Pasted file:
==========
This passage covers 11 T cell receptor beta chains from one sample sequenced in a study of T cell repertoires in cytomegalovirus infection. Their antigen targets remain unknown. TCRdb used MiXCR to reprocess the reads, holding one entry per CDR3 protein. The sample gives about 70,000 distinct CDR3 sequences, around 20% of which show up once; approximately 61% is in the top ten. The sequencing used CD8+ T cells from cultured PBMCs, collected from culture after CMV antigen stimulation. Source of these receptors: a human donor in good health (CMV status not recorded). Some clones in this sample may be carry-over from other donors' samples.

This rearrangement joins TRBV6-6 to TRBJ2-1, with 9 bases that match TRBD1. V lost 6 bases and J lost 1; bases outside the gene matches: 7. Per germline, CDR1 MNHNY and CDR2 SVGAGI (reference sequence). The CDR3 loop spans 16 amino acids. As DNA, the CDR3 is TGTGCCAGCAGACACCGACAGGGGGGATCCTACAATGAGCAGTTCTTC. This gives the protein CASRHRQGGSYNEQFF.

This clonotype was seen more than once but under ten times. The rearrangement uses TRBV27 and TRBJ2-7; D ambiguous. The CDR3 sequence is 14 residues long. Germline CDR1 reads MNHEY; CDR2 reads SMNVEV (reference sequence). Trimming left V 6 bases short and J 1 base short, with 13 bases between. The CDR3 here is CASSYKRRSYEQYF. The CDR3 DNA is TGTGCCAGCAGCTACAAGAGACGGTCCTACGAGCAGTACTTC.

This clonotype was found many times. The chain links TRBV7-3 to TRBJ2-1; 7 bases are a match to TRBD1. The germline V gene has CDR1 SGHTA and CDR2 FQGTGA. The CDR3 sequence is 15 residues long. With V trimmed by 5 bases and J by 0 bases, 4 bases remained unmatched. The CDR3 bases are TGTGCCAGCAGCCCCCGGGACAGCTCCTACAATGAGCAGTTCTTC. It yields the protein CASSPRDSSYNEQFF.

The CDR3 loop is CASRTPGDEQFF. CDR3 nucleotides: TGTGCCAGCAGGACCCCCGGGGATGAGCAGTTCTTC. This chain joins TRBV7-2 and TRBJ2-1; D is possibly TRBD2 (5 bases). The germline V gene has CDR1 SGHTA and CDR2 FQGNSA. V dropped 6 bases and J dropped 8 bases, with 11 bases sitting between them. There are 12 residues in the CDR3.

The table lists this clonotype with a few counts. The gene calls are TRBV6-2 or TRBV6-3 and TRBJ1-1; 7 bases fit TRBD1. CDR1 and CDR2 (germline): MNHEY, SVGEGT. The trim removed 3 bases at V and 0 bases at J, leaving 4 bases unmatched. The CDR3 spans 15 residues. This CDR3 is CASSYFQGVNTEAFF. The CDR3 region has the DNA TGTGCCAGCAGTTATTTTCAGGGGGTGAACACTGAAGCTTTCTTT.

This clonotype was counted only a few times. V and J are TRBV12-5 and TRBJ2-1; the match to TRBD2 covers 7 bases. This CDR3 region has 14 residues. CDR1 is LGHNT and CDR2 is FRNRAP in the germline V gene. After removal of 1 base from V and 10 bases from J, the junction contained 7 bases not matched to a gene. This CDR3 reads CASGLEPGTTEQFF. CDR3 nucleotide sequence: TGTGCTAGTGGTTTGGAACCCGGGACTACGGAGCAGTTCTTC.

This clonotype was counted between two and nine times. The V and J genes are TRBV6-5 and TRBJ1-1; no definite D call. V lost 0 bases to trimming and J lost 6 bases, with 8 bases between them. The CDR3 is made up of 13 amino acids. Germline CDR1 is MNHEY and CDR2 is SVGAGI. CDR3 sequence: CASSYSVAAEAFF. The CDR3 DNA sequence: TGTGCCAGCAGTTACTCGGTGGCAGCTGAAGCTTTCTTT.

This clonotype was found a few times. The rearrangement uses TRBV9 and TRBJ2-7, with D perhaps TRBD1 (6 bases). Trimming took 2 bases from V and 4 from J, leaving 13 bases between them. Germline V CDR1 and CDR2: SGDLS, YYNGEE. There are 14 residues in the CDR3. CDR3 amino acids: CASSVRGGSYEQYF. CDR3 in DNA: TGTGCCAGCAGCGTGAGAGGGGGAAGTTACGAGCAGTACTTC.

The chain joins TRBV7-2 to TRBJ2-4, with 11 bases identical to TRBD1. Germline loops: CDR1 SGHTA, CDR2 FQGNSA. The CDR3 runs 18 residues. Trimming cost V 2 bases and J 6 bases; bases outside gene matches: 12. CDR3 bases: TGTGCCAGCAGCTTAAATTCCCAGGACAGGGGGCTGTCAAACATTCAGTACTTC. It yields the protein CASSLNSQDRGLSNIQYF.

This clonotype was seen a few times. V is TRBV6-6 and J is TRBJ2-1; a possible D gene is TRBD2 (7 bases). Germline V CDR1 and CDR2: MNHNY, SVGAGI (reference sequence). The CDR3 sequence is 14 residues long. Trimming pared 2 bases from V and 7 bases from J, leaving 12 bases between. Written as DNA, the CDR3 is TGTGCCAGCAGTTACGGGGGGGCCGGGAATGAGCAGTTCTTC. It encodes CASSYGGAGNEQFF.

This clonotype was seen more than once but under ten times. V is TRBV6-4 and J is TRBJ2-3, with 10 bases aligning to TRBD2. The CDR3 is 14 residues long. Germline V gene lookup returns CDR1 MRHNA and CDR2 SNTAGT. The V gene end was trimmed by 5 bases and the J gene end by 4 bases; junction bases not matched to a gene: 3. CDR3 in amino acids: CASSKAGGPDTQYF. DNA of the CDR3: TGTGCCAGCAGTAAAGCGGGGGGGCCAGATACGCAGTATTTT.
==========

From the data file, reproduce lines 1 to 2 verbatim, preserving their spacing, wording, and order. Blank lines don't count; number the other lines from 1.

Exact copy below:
This passage covers 11 T cell receptor beta chains from one sample sequenced in a study of T cell repertoires in cytomegalovirus infection. Their antigen targets remain unknown. TCRdb used MiXCR to reprocess the reads, holding one entry per CDR3 protein. The sample gives about 70,000 distinct CDR3 sequences, around 20% of which show up once; approximately 61% is in the top ten. The sequencing used CD8+ T cells from cultured PBMCs, collected from culture after CMV antigen stimulation. Source of these receptors: a human donor in good health (CMV status not recorded). Some clones in this sample may be carry-over from other donors' samples.

This rearrangement joins TRBV6-6 to TRBJ2-1, with 9 bases that match TRBD1. V lost 6 bases and J lost 1; bases outside the gene matches: 7. Per germline, CDR1 MNHNY and CDR2 SVGAGI (reference sequence). The CDR3 loop spans 16 amino acids. As DNA, the CDR3 is TGTGCCAGCAGACACCGACAGGGGGGATCCTACAATGAGCAGTTCTTC. This gives the protein CASRHRQGGSYNEQFF.